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Donors, Partnerships and Hospitality at the Core of Farmers Helping Farmers Success

by Liz Townsend, Farmers Helping Farmers board member
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The Kenyan delegation on P.E.I. in the fall of 2016

The success of Farmers Helping Farmers (FHF) for over 35 years depends on our generous donors and on long standing partnerships between Islanders and Kenyans mainly based in two communities north of Nairobi, Mukurwe-ini and Meru. Twinned schools in and around these communities build partnerships as Island and Kenyan pupils write letters back and forth supplemented by Island pupils raising funds to buy items such as solar lights for Kenyan pupils studying where there is no electricity.
In October, 2016, five Kenyan members of the Meru Assembly visited PEI to learn more about us, and experience Island hospitality in our cool weather. Jennifer Murogocho (red coat), who chairs the Meru Assembly Committee on Education, and the others visited many Island locations, for instance in Belfast where they stopped in at Peter Penny’s strawberry farm to see mixed farming and a small soy bean operation (with Reg MacDonald and Liz Townsend of FHF).
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 In February and March 2017, four small teams of Farmers Helping Farmers members were treated to outstanding Kenyan hospitality.  In the warmer Kenyan climate, Carolyn Francis and Liz Townsend, FHF Board members, were hosted by Ayub, a member of the Meru County Education Committee. In the PEI photo, Ayub was in a brown parka looking like he understandably felt the cold!
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Ayub took time to take Carolyn and Liz to the Gitune Sacred Heritage Forest in his home community near Meru where we met his 92 year old grandfather who started an amazing Kenyan museum of heritage artifacts and traditional buildings. We were given a rousing welcome from local women with speeches by Ayub, Jennifer, Carolyn and local women who told us about the impact on their lives of this year’s drought. Then Ayub hosted us for lunch and, on another evening, invited Carolyn, Liz, the UPEI student teachers, and Jennifer to a home-cooked dinner with his family.
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Jennifer Murogocho hosted four UPEI Bachelor of Education pre-service teachers at her own home during their 6-week practicum in Meru District schools, and also hosted Carolyn and Liz there for the last week of their 3 week Kenyan visit.
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 Jennifer helped to set up visits and travelled with us on the Safe and Inclusive Schools (SIS) project.
SIS is a project to collaborate with teachers in using positive discipline (instead of corporal punishment which is now banned in Kenya) and to support the inclusion of pupils with special needs to get an educational start in primary schools.
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Islanders who visit Kenya pay our own way for transport, accommodations, and food. But we are privileged and humbled by the time and open welcome given to visiting Islanders by our Kenyan hosts who help to organize visits and often travel the roads with us.
Thank you to our many Kenyan partners, including Gerald and Grace Kariuki, long time partners with FHF, who farm on spectacular yet difficult hills outside Mukurwe-ini. They hosted Carolyn, Liz and Wendy MacDonald for their first week in Kenya.
We continue to be overwhelmed by the generosity, hospitality and hard work of our Kenyan partners!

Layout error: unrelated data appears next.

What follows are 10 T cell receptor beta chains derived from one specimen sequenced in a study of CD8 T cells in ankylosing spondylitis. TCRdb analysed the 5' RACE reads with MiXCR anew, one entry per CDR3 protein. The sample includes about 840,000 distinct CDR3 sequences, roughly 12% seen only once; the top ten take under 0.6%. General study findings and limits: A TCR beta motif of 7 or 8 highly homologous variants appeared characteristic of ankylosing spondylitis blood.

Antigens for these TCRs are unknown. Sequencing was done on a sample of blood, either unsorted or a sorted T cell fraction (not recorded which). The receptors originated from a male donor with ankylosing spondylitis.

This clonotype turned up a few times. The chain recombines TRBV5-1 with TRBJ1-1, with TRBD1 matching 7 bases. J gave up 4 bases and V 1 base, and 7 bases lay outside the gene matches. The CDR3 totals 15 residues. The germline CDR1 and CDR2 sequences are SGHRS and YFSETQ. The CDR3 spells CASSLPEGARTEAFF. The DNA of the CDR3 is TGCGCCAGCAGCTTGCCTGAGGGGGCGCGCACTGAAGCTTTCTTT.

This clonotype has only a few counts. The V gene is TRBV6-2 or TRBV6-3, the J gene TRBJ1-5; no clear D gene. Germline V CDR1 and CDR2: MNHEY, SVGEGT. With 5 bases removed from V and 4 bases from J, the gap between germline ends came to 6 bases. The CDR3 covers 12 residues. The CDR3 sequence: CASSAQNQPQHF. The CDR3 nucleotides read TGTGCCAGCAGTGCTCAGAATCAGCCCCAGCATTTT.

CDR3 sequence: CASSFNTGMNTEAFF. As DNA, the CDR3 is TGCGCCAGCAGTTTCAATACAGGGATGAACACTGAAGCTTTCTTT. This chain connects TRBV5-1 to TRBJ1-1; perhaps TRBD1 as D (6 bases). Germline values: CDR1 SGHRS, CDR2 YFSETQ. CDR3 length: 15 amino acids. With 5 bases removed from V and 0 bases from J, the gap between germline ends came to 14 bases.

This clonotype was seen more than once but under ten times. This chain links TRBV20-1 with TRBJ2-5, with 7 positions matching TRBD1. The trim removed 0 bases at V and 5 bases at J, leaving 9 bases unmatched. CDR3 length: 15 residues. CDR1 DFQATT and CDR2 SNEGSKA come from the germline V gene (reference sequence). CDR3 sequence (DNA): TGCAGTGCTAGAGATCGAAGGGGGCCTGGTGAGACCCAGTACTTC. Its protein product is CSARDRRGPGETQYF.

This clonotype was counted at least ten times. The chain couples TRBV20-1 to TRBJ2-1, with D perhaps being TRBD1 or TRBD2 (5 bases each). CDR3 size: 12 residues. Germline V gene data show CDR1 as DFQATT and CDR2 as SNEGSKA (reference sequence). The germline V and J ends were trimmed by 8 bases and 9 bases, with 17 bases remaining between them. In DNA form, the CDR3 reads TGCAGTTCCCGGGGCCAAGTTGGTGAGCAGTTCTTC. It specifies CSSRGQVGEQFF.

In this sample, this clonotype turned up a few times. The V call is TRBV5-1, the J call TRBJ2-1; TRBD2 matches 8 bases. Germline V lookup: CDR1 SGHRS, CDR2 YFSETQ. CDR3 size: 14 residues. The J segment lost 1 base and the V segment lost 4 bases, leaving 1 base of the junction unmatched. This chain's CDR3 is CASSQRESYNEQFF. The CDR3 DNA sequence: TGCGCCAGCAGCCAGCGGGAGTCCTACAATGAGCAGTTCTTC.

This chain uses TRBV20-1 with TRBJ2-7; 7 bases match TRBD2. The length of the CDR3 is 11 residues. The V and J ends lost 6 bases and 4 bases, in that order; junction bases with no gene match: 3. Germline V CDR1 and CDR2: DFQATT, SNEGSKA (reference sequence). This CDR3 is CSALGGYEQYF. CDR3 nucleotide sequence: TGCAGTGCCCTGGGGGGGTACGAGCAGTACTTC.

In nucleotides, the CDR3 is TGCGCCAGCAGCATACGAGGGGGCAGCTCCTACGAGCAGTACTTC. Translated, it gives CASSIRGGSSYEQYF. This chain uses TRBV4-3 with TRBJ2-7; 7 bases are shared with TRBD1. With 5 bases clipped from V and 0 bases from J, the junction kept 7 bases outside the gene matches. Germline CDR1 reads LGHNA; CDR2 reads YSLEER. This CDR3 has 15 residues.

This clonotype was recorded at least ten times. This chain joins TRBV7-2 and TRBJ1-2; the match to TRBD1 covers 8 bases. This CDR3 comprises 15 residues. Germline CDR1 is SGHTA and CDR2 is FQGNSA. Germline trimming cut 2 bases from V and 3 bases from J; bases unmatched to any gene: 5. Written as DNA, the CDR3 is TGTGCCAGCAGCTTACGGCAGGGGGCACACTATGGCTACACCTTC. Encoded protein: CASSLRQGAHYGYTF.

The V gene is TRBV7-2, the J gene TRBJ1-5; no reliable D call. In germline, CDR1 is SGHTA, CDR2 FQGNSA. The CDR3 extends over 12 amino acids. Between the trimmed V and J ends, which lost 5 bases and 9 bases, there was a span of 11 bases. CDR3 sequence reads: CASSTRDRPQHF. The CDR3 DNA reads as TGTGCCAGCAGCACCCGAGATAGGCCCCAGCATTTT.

‘Living an episode of Plant Earth’: UPEI Education students have a safari weekend

We are sending this blog post specifically about our trip to Sweetwaters Game Park for a 3 day long safari on the weekend of March 3,4 and 5. We had a great time spending the safari weekend with Carolyn, Wendy and Liz. Faces from home are always nice to see and they made for really great company. The journey there took about 2 hours, and along the way we had some great views of the Kenyan countryside. On arrival at the Game Park, we elected to head straight out for a nighttime game drive. The views were absolutely stunning! Throughout the course of the weekend we had the opportunity to see many animals such as giraffes, elephants, black and white rhinos, baboons, chimpanzees and many more – at times, it felt like we were living an episode of “Planet Earth.” The accommodations and food were top notch, and we took the opportunity to enjoy all of the many amenities that Sweetwaters had to offer. Three of us elected even to take a camel ride! As we draw this post to a close, we have to mention our safari guide and driver Peter from Sportsmen’s Safari. He was absolutely wonderful! He was so knowledgeable and was very enthusiastic for the entire drive. He did an amazing job ensuring that we got the most out of the safari weekend that we possibly could. Hopefully the groups that go in future years will get to have a drive with him as well. In summary, it was a fantastic experience and one that I hope to have a chance to partake in again!

Alex, Christina, Helen, and Nikki

En Route to Sweetwaters Game Park



Water Buffalo gather at a watering hole during our nighttime game drive Mar 3rd


A tree full of baboons!


Helen and Nikki feeding a rhino!


Alex, Christina and Helen take a camel ride


Alex, Christina, Nikki and Helen on the equator!


Wendy, Carolyn, Liz and our excellent driver Peter


A beautiful giraffe enjoying a drink at the watering hole

Safe and inclusive schools part two: Meru workshops

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Safe and Inclusive Schools (SIS) is one of the latest of Farmers Helping Farmers projects. The purpose is to support Kenyan schools in their efforts to eradicate corporal punishment and promote social inclusion of pupils with special needs. Teachers, head teachers, and a member of the Board of Management gathered for the first workshops in Mukurwe-ini almost 3 hours north of Nairobi. Lively discussions energized us all, including the SIS project team and Farmers Helping Farmers Board members Carolyn Francis, Liz Townsend, Wendy MacDonald.